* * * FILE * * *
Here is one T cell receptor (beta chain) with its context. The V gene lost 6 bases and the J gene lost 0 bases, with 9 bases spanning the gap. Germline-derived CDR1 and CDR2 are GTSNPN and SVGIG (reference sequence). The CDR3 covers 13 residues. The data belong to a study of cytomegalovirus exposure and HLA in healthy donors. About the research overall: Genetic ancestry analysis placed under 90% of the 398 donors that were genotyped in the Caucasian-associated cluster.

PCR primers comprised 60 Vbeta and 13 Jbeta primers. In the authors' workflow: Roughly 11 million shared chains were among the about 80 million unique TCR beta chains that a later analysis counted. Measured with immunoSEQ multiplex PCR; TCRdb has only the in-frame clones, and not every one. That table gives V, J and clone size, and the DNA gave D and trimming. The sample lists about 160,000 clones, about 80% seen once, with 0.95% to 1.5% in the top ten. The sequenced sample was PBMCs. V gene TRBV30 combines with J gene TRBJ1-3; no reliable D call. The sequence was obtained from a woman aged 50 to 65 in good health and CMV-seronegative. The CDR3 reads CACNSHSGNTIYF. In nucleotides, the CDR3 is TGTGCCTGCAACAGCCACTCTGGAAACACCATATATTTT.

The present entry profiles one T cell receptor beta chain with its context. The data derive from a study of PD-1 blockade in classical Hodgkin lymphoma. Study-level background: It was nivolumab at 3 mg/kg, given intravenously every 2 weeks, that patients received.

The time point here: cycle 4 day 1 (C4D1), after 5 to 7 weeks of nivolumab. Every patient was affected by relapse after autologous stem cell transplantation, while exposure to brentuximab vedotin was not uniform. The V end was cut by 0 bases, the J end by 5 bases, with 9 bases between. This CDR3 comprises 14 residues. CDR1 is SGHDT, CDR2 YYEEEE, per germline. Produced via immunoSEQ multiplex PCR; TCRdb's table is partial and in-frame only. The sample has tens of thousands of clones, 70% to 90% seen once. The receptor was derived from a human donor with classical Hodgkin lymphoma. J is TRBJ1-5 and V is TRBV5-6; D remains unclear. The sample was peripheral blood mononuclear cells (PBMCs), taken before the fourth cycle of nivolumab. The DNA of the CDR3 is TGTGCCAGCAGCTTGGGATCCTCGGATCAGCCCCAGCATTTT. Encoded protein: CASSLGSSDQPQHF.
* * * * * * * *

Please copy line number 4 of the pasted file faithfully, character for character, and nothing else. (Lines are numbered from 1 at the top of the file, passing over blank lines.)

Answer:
The time point here: cycle 4 day 1 (C4D1), after 5 to 7 weeks of nivolumab. Every patient was affected by relapse after autologous stem cell transplantation, while exposure to brentuximab vedotin was not uniform. The V end was cut by 0 bases, the J end by 5 bases, with 9 bases between. This CDR3 comprises 14 residues. CDR1 is SGHDT, CDR2 YYEEEE, per germline. Produced via immunoSEQ multiplex PCR; TCRdb's table is partial and in-frame only. The sample has tens of thousands of clones, 70% to 90% seen once. The receptor was derived from a human donor with classical Hodgkin lymphoma. J is TRBJ1-5 and V is TRBV5-6; D remains unclear. The sample was peripheral blood mononuclear cells (PBMCs), taken before the fourth cycle of nivolumab. The DNA of the CDR3 is TGTGCCAGCAGCTTGGGATCCTCGGATCAGCCCCAGCATTTT. Encoded protein: CASSLGSSDQPQHF.